Regularly schedule lunch or coffee with various people for the purpose of learning and gaining insight.
For over 27 years (I've been a minister about that long), I've had a practice of asking different people to lunch who I found interesting. I do this for the purpose of asking questions and learning.
I am not talking about eating with people from our church to get acquainted or to solve problems. I am not talking about lunches where we trade sport's scores. No, I am talking about a deliberate attempt to grow by listening to people from whom I can learn.
I served a church in Florence, Alabama for almost eight years. At different times, I asked various people for an hour of their time. I recall conversations with the late Eddie Frost (mayor of Florence at that time) as well as Steve Pierce (president of the city council of Florence at that time). I asked them practical questions about leadership.
On other occasions, seminars or workshops would bring guests to our city or to nearby cities. I recall a long breakfast with Gary Beauchamp (a long time Dallas minister) in Huntsville, Alabama. I asked many questions about ministry. I was a young minister and what he said was helpful. It was a good conversation.
This is a practice, I continued in Kansas City, Mo. I recall lunches and coffee with two men who later became good friends. At the time, both were teaching at Midwestern Baptist Theological Seminary. Dr. Hulitt Gloer (now teaching at Truett Seminary at Baylor) and Dr. Bill Stancil (now teaching at Rockhurst College in Kansas City) offered stimulating conversation that helped me grow.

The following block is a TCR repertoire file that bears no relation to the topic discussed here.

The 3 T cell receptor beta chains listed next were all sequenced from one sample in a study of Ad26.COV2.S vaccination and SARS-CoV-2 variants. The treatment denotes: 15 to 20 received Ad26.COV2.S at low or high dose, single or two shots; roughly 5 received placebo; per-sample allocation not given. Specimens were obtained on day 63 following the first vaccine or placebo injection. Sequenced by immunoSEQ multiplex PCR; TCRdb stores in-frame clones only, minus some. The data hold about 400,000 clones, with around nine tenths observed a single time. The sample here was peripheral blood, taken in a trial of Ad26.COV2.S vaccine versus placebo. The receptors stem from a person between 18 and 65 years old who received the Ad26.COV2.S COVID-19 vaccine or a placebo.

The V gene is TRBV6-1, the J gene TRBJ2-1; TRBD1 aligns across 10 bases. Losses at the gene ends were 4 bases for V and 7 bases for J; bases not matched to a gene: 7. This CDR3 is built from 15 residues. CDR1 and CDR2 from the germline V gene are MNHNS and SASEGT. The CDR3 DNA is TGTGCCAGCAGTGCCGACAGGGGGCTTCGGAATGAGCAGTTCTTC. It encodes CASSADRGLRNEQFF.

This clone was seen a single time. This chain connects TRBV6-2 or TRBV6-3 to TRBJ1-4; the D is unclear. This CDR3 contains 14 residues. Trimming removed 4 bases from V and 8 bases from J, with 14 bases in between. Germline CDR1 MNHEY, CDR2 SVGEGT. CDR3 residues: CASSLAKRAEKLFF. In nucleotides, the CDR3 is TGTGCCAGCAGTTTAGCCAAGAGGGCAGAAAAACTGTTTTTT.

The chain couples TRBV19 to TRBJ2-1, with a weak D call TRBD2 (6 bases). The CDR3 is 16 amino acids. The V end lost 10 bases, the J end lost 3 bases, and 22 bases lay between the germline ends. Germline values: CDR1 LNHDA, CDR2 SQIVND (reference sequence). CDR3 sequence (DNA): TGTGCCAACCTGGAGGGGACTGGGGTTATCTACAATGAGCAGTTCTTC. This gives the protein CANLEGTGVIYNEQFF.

I have continued this practice in Waco. I have met with various pastors in our city for lunches and coffee. Periodically, I have had lunch with a fine businessman (not in our church). I mentioned in a previous blog that I had lunch with three different people in the Dallas/Ft. Worth area during the month of July. (All three of these happened to be with older, experienced men in the faith). Those conversations were so helpful and caused me to think. I have also spent time with people younger than myself such as the late Kyle Lake (former pastor of University Baptist Church in Waco who died in a tragic baptistry accident).
Learning from people is not limited to ministers like me. Perhaps you are a Christian business person and would like to learn from other Christians in the business world. Maybe you are a mom or dad and would like to learn from some moms or dads who have been down that road. Find some people who you would like to learn from and consider asking them to join you for lunch or coffee.
Now some suggestions:
1. Come prepared with a few questions that could begin a discussion.
2. A person may have much or little time to give you. Either way, it is an act of grace. Be gracious regardless.
3. Consider that person's strengths and ask questions regarding those strengths.
4. After your lunch or coffee, make notes of what you remember.
5. See if you can locate something in the conversation which you might put into practice.